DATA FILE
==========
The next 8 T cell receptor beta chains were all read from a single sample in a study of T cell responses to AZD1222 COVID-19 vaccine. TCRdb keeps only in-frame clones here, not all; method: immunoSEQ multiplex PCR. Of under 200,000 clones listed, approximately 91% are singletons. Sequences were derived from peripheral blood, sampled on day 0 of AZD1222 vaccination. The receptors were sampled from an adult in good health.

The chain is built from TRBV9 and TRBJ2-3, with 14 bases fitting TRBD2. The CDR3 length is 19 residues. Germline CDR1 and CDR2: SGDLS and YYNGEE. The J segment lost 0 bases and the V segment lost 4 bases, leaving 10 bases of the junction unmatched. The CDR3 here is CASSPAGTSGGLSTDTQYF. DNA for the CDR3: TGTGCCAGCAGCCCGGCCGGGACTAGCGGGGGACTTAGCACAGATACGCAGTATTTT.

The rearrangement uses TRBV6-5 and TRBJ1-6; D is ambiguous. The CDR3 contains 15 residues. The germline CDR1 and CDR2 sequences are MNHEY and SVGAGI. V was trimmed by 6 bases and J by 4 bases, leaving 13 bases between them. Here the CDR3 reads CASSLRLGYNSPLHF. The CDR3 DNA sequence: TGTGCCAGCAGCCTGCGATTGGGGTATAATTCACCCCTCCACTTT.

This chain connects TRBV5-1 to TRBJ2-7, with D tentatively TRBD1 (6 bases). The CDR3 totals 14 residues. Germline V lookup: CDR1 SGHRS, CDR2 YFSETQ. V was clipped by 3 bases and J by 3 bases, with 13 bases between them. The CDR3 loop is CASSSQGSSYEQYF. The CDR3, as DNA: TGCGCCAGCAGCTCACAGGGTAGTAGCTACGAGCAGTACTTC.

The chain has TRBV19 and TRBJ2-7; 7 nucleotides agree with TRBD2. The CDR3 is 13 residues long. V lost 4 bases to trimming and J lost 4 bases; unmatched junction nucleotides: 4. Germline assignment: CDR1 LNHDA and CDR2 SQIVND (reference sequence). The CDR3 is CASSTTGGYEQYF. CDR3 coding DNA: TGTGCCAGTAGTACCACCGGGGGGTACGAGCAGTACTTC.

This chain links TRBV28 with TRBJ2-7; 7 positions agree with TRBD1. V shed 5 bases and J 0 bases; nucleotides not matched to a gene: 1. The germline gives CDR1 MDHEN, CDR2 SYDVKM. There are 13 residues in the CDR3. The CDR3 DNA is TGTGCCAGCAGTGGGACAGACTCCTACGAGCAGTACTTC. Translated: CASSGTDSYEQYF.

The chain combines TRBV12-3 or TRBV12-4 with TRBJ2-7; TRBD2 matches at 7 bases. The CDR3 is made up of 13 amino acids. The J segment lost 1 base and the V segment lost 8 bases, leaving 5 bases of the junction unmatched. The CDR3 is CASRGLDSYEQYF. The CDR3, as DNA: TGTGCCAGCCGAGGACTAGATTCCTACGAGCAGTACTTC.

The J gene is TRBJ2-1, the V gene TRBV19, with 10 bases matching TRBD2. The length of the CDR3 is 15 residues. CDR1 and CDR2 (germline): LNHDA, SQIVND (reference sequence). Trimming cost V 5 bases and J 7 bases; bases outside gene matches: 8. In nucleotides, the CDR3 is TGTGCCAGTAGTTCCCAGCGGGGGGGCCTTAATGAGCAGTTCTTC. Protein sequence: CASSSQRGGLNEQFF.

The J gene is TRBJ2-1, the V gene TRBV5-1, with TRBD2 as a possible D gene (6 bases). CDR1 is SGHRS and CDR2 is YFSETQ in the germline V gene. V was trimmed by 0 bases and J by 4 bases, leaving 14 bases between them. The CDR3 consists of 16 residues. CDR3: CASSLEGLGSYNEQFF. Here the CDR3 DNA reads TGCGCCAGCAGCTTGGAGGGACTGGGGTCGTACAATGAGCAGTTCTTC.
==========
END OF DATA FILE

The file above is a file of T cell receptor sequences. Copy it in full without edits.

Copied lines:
The next 8 T cell receptor beta chains were all read from a single sample in a study of T cell responses to AZD1222 COVID-19 vaccine. TCRdb keeps only in-frame clones here, not all; method: immunoSEQ multiplex PCR. Of under 200,000 clones listed, approximately 91% are singletons. Sequences were derived from peripheral blood, sampled on day 0 of AZD1222 vaccination. The receptors were sampled from an adult in good health.

The chain is built from TRBV9 and TRBJ2-3, with 14 bases fitting TRBD2. The CDR3 length is 19 residues. Germline CDR1 and CDR2: SGDLS and YYNGEE. The J segment lost 0 bases and the V segment lost 4 bases, leaving 10 bases of the junction unmatched. The CDR3 here is CASSPAGTSGGLSTDTQYF. DNA for the CDR3: TGTGCCAGCAGCCCGGCCGGGACTAGCGGGGGACTTAGCACAGATACGCAGTATTTT.

The rearrangement uses TRBV6-5 and TRBJ1-6; D is ambiguous. The CDR3 contains 15 residues. The germline CDR1 and CDR2 sequences are MNHEY and SVGAGI. V was trimmed by 6 bases and J by 4 bases, leaving 13 bases between them. Here the CDR3 reads CASSLRLGYNSPLHF. The CDR3 DNA sequence: TGTGCCAGCAGCCTGCGATTGGGGTATAATTCACCCCTCCACTTT.

This chain connects TRBV5-1 to TRBJ2-7, with D tentatively TRBD1 (6 bases). The CDR3 totals 14 residues. Germline V lookup: CDR1 SGHRS, CDR2 YFSETQ. V was clipped by 3 bases and J by 3 bases, with 13 bases between them. The CDR3 loop is CASSSQGSSYEQYF. The CDR3, as DNA: TGCGCCAGCAGCTCACAGGGTAGTAGCTACGAGCAGTACTTC.

The chain has TRBV19 and TRBJ2-7; 7 nucleotides agree with TRBD2. The CDR3 is 13 residues long. V lost 4 bases to trimming and J lost 4 bases; unmatched junction nucleotides: 4. Germline assignment: CDR1 LNHDA and CDR2 SQIVND (reference sequence). The CDR3 is CASSTTGGYEQYF. CDR3 coding DNA: TGTGCCAGTAGTACCACCGGGGGGTACGAGCAGTACTTC.

This chain links TRBV28 with TRBJ2-7; 7 positions agree with TRBD1. V shed 5 bases and J 0 bases; nucleotides not matched to a gene: 1. The germline gives CDR1 MDHEN, CDR2 SYDVKM. There are 13 residues in the CDR3. The CDR3 DNA is TGTGCCAGCAGTGGGACAGACTCCTACGAGCAGTACTTC. Translated: CASSGTDSYEQYF.

The chain combines TRBV12-3 or TRBV12-4 with TRBJ2-7; TRBD2 matches at 7 bases. The CDR3 is made up of 13 amino acids. The J segment lost 1 base and the V segment lost 8 bases, leaving 5 bases of the junction unmatched. The CDR3 is CASRGLDSYEQYF. The CDR3, as DNA: TGTGCCAGCCGAGGACTAGATTCCTACGAGCAGTACTTC.

The J gene is TRBJ2-1, the V gene TRBV19, with 10 bases matching TRBD2. The length of the CDR3 is 15 residues. CDR1 and CDR2 (germline): LNHDA, SQIVND (reference sequence). Trimming cost V 5 bases and J 7 bases; bases outside gene matches: 8. In nucleotides, the CDR3 is TGTGCCAGTAGTTCCCAGCGGGGGGGCCTTAATGAGCAGTTCTTC. Protein sequence: CASSSQRGGLNEQFF.

The J gene is TRBJ2-1, the V gene TRBV5-1, with TRBD2 as a possible D gene (6 bases). CDR1 is SGHRS and CDR2 is YFSETQ in the germline V gene. V was trimmed by 0 bases and J by 4 bases, leaving 14 bases between them. The CDR3 consists of 16 residues. CDR3: CASSLEGLGSYNEQFF. Here the CDR3 DNA reads TGCGCCAGCAGCTTGGAGGGACTGGGGTCGTACAATGAGCAGTTCTTC.